We learned that providing a platform for citizens to freely express and discuss issues that mattered to them, sensitive topics such as Female Gential Mutilation and Peacebuilding came to the surface strongly and uncensored by traditions or state controls. For citizens who could not voice their opinions publicly, Raik Shino proved a much needed safe space for dialogue and sharing opinions to develop a unified vision and solutions for these community challenges in fun, engaging and safe ways. Raik Shino was successful in mobilising public opinion on sensitive and general topics; however, it proved to be difficult to action the collected evidence and data for use in the process of policymaking within Sudan’s previous government due to the rigidity of the structure, a lack of political will and the restrictive views of the government at the time. The Raik Shino platform, although successful, concluded in 2018 - but we continue to channel the lessons learnt to new experiments.
After the Revolution: Nurturing a new relationship between citizens and policymakers
Sudan has recently gone through a national revolution, which resulted in the previous president Omer Al-Bashir being removed from power on the 11th April 2019, marking the end of one historical period for Sudan and the beginning of another. In September 2019 a new civilian led government was announced, but citizen trust in government remains an issue due to previous biases that are embedded in the community. Building citizen confidence in the UN also remains of relevance, considering the UN’s mandate to work and partner with governments. To solve these issues evidence based policies and citizen engagement are crucial.
At UNDP Sudan, this year we initiated the Public Perception Survey in 2020 to gather insights about which development priorities citizens had during the country’s transitional period. These insights will support the new government in developing evidence based policies as well as including the citizens in shaping their own public narrative; however, we first had to get citizens to participate in the survey, which was a challenge due to initial low levels of trust. Therefore, we designed a BI experiment to encourage citizens to participate in the Public Perception survey by designing messages through billboards to nudge them by addressing citizens' biases. The initial learning from this experiment is that area specific messaging can enhance participation since evidence reveals there is bias “ultimate attribution error” towards participants' localities and provinces; however rigorous experimentation will provide more insights towards these bias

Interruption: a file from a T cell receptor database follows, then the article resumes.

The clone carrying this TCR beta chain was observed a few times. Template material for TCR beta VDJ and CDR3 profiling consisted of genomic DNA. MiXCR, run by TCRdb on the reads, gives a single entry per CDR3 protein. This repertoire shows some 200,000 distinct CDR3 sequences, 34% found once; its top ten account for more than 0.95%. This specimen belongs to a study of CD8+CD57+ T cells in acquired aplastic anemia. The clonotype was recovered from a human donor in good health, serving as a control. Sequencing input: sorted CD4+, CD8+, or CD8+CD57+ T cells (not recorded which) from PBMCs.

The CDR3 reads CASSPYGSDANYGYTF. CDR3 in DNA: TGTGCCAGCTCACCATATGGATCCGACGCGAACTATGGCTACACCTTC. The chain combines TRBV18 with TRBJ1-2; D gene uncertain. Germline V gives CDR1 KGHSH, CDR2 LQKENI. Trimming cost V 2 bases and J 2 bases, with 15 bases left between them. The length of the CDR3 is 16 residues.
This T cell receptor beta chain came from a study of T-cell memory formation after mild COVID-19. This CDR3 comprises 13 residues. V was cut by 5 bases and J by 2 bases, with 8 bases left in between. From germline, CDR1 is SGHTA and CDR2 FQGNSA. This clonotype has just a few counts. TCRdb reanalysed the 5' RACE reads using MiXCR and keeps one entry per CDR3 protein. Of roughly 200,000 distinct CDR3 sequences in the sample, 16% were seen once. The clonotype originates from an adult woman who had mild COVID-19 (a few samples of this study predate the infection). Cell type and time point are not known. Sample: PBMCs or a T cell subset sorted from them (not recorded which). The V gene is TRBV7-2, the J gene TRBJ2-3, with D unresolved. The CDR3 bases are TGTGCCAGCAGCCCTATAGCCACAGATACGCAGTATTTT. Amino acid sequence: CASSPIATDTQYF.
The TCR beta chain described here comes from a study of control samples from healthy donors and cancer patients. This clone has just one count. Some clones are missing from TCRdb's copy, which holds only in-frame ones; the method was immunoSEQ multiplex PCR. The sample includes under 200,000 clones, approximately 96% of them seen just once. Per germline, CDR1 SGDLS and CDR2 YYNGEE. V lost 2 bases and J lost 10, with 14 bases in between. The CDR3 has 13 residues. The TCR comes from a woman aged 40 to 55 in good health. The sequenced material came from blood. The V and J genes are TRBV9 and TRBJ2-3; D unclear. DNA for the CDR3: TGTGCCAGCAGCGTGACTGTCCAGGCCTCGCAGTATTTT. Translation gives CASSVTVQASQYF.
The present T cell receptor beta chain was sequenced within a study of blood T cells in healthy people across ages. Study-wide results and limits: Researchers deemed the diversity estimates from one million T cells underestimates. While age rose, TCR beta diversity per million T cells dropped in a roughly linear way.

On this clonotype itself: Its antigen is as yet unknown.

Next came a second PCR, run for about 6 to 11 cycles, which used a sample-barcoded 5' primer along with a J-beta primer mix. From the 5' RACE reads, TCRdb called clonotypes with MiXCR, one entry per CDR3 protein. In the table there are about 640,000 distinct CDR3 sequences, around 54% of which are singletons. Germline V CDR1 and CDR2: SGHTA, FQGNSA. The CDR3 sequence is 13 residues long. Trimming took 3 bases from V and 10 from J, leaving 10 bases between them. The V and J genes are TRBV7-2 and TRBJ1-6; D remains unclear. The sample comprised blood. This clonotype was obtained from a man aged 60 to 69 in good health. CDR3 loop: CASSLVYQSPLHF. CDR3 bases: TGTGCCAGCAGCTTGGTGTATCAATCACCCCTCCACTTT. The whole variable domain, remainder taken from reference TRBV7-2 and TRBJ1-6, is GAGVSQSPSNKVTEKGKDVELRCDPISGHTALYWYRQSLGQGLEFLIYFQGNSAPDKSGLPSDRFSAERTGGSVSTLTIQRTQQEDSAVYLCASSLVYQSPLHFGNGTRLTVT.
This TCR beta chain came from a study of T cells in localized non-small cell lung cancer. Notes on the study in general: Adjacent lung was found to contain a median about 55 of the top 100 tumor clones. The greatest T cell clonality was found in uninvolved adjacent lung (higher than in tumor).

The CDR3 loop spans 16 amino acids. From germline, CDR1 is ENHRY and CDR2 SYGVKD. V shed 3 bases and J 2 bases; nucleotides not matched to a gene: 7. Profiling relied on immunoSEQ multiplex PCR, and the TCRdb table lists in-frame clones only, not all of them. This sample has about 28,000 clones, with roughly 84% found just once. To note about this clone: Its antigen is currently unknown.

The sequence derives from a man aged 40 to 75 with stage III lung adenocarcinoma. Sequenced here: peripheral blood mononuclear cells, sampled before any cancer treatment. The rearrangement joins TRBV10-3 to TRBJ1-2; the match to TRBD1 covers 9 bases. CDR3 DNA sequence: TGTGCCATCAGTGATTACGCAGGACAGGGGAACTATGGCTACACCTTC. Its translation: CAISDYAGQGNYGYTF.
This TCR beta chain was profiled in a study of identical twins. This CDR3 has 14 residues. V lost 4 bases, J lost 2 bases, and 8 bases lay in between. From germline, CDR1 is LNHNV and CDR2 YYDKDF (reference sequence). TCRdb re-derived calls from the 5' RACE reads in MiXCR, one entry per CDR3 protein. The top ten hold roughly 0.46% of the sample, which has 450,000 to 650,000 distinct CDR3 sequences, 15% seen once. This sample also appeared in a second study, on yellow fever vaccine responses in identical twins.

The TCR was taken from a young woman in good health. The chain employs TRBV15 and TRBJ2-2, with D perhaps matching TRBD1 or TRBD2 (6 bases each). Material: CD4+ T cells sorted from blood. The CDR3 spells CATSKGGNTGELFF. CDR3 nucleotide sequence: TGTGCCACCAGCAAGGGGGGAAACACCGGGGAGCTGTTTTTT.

Thus the current thinking we are adopting, in a serious attempt to deliver good design by closing the gap between citizens and government, through looking into organic structures, borrow from successful approaches elsewhere and co-designing systems of citizen participation that are adaptive, elastic and purposed for democratisation especially in the transitional period in Sudan.
By doing this, we aim to explore the ontology and epistemology of democracy and experiment with solutions for the problems we encounter. Sharing the work we have done and a glimpse of what we are doing now is our way of echoing the necessity of including people in decision making. And we pin our hopes that our work demystifies the “hows” of mainstreaming positive deviance and outliers as well as defibrillating governance systems of complexity back to life. — Ali Muntasir and Wigdan Seed Ahmed
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